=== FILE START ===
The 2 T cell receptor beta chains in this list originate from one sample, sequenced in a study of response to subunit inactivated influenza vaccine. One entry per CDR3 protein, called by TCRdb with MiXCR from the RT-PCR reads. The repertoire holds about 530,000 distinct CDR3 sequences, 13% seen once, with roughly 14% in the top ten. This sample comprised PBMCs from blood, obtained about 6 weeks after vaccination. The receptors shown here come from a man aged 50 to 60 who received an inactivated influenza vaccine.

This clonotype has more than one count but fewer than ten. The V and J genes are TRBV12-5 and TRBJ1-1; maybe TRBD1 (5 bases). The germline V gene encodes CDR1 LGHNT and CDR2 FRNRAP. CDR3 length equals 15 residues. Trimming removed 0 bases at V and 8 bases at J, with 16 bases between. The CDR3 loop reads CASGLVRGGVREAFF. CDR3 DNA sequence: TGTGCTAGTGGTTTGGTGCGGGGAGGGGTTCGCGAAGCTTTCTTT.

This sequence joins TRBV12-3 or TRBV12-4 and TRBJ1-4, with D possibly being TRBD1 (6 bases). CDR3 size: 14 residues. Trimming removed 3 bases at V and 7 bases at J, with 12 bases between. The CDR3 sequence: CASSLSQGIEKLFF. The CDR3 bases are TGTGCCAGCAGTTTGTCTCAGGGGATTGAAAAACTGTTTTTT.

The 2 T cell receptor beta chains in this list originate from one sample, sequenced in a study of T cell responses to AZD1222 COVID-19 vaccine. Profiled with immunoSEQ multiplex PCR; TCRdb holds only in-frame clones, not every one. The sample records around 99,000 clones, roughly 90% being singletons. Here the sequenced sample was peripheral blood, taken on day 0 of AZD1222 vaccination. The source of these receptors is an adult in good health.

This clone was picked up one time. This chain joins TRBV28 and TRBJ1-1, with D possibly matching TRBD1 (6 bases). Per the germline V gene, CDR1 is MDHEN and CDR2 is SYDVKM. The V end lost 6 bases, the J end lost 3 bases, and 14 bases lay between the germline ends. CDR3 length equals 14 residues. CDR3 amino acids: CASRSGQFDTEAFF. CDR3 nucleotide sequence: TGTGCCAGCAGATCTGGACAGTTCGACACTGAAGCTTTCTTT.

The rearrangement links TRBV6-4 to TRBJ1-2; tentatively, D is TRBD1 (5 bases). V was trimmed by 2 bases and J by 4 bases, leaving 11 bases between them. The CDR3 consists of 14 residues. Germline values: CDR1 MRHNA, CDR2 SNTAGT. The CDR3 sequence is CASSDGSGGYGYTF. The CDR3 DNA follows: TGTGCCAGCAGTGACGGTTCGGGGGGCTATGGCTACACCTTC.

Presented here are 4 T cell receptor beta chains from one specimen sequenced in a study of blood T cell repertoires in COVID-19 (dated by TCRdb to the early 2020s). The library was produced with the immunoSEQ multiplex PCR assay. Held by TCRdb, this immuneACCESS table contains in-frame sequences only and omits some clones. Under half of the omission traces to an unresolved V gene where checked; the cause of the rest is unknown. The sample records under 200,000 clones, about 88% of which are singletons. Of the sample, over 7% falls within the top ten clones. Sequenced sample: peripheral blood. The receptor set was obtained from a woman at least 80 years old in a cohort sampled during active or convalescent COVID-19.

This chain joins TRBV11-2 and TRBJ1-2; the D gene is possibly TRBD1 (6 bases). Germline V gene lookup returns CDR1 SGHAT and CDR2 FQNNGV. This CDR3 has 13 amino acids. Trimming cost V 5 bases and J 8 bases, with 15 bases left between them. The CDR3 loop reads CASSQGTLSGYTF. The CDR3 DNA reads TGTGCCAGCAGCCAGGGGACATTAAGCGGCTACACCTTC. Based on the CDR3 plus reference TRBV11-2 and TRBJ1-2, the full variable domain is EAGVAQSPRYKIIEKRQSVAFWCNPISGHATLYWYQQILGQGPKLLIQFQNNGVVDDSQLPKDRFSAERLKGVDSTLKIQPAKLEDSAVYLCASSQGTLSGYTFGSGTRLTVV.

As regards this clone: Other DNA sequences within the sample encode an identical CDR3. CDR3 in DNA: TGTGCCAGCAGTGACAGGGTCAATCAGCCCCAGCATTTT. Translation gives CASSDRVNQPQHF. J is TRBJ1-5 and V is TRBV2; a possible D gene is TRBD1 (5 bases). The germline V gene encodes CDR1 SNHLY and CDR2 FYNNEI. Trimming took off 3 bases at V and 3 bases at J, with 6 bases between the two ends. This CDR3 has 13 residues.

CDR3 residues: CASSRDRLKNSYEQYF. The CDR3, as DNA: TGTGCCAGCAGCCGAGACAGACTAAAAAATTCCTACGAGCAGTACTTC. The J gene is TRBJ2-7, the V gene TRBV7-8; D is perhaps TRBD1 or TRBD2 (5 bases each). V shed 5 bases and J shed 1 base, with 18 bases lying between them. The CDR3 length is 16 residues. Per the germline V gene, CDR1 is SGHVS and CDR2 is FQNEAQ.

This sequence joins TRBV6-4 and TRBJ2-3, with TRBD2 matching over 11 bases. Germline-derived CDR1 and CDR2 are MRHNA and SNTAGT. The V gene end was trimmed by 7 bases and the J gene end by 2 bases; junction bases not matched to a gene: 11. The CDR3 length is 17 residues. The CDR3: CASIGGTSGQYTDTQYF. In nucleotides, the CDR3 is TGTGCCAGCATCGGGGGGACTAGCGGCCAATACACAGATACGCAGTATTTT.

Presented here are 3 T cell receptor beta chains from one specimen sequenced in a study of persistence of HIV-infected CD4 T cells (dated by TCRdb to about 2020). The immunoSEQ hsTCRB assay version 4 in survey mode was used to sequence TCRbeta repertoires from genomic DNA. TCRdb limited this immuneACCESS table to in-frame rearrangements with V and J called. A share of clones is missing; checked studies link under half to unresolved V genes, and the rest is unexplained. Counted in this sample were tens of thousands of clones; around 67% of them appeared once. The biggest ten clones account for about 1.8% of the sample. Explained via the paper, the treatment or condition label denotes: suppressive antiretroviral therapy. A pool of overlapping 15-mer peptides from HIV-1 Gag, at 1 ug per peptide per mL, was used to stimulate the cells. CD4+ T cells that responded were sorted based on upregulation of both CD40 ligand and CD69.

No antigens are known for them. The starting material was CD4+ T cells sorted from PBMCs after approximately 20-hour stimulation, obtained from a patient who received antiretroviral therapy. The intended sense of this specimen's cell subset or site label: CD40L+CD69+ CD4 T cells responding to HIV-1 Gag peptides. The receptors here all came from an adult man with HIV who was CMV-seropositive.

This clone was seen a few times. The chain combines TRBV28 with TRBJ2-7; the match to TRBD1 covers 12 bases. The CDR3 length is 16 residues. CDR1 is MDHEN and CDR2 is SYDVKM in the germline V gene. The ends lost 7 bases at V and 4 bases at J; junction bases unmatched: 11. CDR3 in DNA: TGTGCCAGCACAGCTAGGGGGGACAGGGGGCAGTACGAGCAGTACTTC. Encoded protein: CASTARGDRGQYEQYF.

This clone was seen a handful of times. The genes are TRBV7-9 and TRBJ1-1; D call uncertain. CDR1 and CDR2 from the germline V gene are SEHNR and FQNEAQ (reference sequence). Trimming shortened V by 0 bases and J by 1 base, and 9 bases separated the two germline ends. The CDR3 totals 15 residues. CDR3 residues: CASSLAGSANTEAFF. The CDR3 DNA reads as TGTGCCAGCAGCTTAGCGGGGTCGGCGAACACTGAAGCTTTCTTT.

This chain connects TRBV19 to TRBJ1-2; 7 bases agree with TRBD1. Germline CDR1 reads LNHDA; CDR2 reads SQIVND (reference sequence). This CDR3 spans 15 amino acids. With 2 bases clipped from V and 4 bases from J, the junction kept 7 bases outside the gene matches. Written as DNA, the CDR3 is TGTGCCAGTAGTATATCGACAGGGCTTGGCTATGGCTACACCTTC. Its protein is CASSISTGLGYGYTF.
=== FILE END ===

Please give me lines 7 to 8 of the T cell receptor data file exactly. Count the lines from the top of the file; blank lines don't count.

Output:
Presented here are 4 T cell receptor beta chains from one specimen sequenced in a study of blood T cell repertoires in COVID-19 (dated by TCRdb to the early 2020s). The library was produced with the immunoSEQ multiplex PCR assay. Held by TCRdb, this immuneACCESS table contains in-frame sequences only and omits some clones. Under half of the omission traces to an unresolved V gene where checked; the cause of the rest is unknown. The sample records under 200,000 clones, about 88% of which are singletons. Of the sample, over 7% falls within the top ten clones. Sequenced sample: peripheral blood. The receptor set was obtained from a woman at least 80 years old in a cohort sampled during active or convalescent COVID-19.

This chain joins TRBV11-2 and TRBJ1-2; the D gene is possibly TRBD1 (6 bases). Germline V gene lookup returns CDR1 SGHAT and CDR2 FQNNGV. This CDR3 has 13 amino acids. Trimming cost V 5 bases and J 8 bases, with 15 bases left between them. The CDR3 loop reads CASSQGTLSGYTF. The CDR3 DNA reads TGTGCCAGCAGCCAGGGGACATTAAGCGGCTACACCTTC. Based on the CDR3 plus reference TRBV11-2 and TRBJ1-2, the full variable domain is EAGVAQSPRYKIIEKRQSVAFWCNPISGHATLYWYQQILGQGPKLLIQFQNNGVVDDSQLPKDRFSAERLKGVDSTLKIQPAKLEDSAVYLCASSQGTLSGYTFGSGTRLTVV.